"Pay close attention to that man behind the curtain!"

Sunday, August 08, 2004

I, Madbot

Rambling robotics, robotic ramblings
I'm back from seeing the Isaac Asimov-inspired I, Robot a short while ago, and I must say that I'm quite impressed.

I should first divulge that I haven't read the acclaimed Asimov story, so I'm judging the film on its own merits -- not as an "accurate" book-to-movie translation. Now that that's out of the way... (No major ***SPOILERS*** ahead, but there might be some minor ones.)

The film version makes a poignant, not-so-subtle allusion to racism which is brought out early in the film when detective Del Spooner (Will Smith) calls a robot (the film's contemporaneous slaves) "canner" as it runs down the street carrying a woman's purse. (In the Mandarin subtitles, this was translated as "can opener.") After tackling the robot, it is revealed why it was running with the purse, and Spooner has set himself up to be portrayed as a character who is prejudiced against robots.

But the grander theme of the film is -- ironically -- rather "non-binary."

There's none of George "We don't do nuance" Bush's "clearcut" vision of good vs. evil, with us or with the terrorists, het'rosexshul or perverted, bin Laden dead or alive, my way or the highway, etc.

Bush's attitude carries over to many people who can only see those who are wary of the future as "envirowacos" [sic] and "primitivists."

The thing is, it may be much more complicated than a simple "1 or 0" choice, but you don't have to be a genius to understand. One thing I, Robot reminded me of was that I both love and hate technology.

I once wrote in my old 'zine Vital Information (in the "Crackpot Theories" column) that "Two-thirds of all technology exists merely to protect us from the other third." At the time, I thought I was at least slightly exaggerating, but I'm becoming increasingly convinced that it may actually have been an understatement.

Note in the film how the seemingly perfect "The Three Laws of Robotics" is a supposedly self-closing loop that is oh-so-easily circumvented. Following my "crackpot theory," these three laws require an additional six. These six will beget twelve more. It won't be long before we're drowning and hoping that perhaps our "guardian robot" will come along and deem us worthy of extraction.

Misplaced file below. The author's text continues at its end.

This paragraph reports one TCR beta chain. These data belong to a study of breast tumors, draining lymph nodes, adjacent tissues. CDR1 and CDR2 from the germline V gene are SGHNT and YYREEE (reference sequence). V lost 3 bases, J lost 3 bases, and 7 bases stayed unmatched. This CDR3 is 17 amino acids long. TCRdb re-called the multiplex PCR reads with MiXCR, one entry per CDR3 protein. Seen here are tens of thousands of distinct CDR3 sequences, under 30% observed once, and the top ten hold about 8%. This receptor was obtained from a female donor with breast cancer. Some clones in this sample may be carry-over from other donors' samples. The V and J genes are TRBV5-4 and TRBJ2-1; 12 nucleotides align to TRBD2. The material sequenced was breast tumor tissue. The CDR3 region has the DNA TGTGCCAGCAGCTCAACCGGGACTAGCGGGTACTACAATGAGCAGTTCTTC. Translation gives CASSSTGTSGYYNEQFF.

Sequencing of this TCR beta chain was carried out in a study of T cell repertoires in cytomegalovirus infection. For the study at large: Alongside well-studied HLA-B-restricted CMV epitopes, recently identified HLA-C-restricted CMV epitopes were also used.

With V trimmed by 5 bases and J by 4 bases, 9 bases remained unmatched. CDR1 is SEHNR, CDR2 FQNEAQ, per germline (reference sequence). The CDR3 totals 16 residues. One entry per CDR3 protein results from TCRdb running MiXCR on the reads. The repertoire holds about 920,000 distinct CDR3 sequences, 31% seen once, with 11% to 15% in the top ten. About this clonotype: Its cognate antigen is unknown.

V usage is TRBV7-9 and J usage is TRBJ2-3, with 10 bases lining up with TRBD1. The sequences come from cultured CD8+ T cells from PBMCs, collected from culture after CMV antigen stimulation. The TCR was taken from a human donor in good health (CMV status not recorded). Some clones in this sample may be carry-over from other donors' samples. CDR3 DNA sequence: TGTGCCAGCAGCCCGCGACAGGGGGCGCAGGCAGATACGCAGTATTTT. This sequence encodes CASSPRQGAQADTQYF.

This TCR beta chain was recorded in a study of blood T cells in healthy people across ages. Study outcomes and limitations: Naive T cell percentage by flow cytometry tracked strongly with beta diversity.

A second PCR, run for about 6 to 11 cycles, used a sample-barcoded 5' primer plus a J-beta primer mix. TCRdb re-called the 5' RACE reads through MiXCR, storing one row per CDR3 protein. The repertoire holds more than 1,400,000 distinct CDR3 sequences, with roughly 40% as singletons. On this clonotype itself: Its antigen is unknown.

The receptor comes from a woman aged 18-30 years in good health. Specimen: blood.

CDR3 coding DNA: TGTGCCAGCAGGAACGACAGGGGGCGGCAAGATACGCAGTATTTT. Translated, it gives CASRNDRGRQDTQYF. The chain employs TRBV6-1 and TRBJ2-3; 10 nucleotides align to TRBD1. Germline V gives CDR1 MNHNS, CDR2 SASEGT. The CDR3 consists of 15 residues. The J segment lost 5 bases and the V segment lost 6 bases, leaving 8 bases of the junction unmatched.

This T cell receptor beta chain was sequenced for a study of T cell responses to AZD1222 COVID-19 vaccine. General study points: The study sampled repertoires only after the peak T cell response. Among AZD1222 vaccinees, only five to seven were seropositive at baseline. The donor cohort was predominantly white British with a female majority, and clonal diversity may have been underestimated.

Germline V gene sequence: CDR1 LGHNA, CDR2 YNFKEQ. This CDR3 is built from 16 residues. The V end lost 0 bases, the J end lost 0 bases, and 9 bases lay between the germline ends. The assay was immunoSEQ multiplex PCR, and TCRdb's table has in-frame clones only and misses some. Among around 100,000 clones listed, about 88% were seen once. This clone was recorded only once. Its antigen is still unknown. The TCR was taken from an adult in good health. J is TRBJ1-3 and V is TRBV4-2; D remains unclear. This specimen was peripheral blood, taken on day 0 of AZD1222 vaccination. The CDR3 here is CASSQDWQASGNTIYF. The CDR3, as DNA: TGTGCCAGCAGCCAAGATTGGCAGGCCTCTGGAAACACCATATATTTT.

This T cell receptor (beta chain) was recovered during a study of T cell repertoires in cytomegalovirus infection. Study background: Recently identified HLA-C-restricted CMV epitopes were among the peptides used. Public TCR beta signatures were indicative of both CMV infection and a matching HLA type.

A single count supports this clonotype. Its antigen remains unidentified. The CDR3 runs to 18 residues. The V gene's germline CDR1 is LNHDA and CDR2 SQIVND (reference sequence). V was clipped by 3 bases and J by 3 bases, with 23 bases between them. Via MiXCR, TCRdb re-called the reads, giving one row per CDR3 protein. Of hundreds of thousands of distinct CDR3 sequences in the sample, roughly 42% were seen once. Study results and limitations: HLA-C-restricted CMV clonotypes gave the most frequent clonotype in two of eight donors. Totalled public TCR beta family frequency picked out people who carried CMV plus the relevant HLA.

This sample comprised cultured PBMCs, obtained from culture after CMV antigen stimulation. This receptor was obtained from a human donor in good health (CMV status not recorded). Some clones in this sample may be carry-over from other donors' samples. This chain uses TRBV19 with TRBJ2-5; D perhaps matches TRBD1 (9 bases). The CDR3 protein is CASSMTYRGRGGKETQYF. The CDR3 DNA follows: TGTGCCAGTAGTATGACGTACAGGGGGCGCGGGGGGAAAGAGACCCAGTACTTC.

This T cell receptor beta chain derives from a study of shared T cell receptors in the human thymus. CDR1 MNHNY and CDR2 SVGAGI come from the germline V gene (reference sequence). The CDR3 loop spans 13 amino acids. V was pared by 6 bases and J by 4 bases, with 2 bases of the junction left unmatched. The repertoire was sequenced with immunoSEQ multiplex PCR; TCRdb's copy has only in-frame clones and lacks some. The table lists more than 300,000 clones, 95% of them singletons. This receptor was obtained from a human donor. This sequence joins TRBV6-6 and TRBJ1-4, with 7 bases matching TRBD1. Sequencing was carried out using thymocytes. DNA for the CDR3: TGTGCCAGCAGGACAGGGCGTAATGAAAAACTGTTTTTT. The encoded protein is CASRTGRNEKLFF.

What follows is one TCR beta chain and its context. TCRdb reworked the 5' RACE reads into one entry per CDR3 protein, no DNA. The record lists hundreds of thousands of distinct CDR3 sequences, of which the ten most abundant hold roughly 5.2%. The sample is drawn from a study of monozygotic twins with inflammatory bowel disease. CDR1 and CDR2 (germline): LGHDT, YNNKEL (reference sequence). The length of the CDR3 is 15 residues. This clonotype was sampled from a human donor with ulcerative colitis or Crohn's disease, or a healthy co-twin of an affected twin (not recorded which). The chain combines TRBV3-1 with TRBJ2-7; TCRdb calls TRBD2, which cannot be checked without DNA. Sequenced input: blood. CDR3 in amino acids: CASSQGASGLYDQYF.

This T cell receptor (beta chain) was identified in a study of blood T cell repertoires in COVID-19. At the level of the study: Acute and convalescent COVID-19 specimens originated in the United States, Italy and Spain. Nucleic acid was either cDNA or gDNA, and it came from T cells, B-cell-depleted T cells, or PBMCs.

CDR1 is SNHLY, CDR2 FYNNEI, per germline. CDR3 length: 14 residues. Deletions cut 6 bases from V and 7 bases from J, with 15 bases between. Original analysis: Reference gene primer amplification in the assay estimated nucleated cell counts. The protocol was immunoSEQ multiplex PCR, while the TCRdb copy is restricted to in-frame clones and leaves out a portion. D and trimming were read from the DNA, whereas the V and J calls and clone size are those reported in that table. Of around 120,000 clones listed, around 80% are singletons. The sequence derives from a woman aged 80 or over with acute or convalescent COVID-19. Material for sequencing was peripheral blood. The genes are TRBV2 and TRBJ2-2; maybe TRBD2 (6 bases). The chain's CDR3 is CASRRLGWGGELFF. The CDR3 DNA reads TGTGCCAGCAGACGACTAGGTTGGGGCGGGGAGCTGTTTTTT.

My point in all of this is that we should give careful consideration to both the short- and long-term consequences (to all lifeforms and the environment) of wide-reaching technologies, but that doesn't mean that I'm a Luddite.

To me, "good" technologies are those which make the most of what we have and which don't leave the next generation in worse shape than us. "Bad" technologies are things like oil (which pollutes the environment via acquisition, refining, and consumption, as well as being the driving force behind many wars) and nuclear power (which can be used for the explicit purpose of harming people).

Achieving progress via methods that aren't profitable seems to be an impossible dream. Solar- and wind-powered technologies have existed for decades, but since there's no way (so far) to charge people for sunshine or the wind, these technologies aren't nearly as widespread as they should be. 50 years ago, no one would have believed that we'd be paying for bottled water today, but they might have had hopes of seeing mass-production of solar-powered vehicles.

I'd ramblingly rate I, Robot (the film) 9 out of 10 stars.

Humans? We don't need no stinkin' humans!
Here are a couple of outstanding lines of dialogue from the movie (from memory):
* Spooner (to Sonny the robot, played by Alan Tudyk): It's a human thing. You wouldn't understand.

* Spooner (to Lawrence Robertson, played by Bruce Greenwood): Aaaachoooo! Sorry, I'm allergic to bullshit.

* Robertson: I bet you didn't complain when the Internet replaced all the libraries.
Okay, the last one wasn't from memory. It came from the IMDb's Memorable Quotes page for I, Robot. Seeing it, however, reminded me that I haven't been to a library in several years. The first one rekindles my own take on "It's a Black thing, you wouldn't understand." In my rap "It's Not Democracy, It's A Conspiracy!" I morphed that one into "It's 'terrestrial,' you wouldn't understand" in an attempt to get people to think beyond both skin color and national borders. (Go here and listen to it for more context.)

While the Africana.com review linked above thinks the film should focus more obviously on the "racist" angle, I think it makes its point clearly enough by leaving it just beneath the surface for most of the film. As I wrote in issue #2 of Vital Information: "Most, if not ALL references to 'race' perpetuate racism." Or as I exceptionally quote myself over in the sidebar, "My race is human. What's yours?" (That is, assuming I'm not talking to a dolphin or Koko the gorilla.)
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